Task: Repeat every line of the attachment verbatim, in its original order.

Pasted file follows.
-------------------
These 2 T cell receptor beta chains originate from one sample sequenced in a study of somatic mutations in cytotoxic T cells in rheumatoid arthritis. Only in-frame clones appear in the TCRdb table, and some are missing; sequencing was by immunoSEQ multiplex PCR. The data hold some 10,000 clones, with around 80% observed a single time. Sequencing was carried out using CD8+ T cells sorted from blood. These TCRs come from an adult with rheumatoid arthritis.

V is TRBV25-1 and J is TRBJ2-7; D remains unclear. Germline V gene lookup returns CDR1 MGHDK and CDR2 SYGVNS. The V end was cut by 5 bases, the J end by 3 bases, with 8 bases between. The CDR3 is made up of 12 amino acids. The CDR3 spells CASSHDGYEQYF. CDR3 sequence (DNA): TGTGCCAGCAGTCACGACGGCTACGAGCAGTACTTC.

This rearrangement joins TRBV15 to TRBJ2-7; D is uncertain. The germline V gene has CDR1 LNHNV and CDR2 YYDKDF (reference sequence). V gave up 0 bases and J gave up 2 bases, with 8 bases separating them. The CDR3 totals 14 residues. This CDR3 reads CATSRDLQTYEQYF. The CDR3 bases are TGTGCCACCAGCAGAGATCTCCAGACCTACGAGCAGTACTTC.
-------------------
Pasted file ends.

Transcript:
These 2 T cell receptor beta chains originate from one sample sequenced in a study of somatic mutations in cytotoxic T cells in rheumatoid arthritis. Only in-frame clones appear in the TCRdb table, and some are missing; sequencing was by immunoSEQ multiplex PCR. The data hold some 10,000 clones, with around 80% observed a single time. Sequencing was carried out using CD8+ T cells sorted from blood. These TCRs come from an adult with rheumatoid arthritis.

V is TRBV25-1 and J is TRBJ2-7; D remains unclear. Germline V gene lookup returns CDR1 MGHDK and CDR2 SYGVNS. The V end was cut by 5 bases, the J end by 3 bases, with 8 bases between. The CDR3 is made up of 12 amino acids. The CDR3 spells CASSHDGYEQYF. CDR3 sequence (DNA): TGTGCCAGCAGTCACGACGGCTACGAGCAGTACTTC.

This rearrangement joins TRBV15 to TRBJ2-7; D is uncertain. The germline V gene has CDR1 LNHNV and CDR2 YYDKDF (reference sequence). V gave up 0 bases and J gave up 2 bases, with 8 bases separating them. The CDR3 totals 14 residues. This CDR3 reads CATSRDLQTYEQYF. The CDR3 bases are TGTGCCACCAGCAGAGATCTCCAGACCTACGAGCAGTACTTC.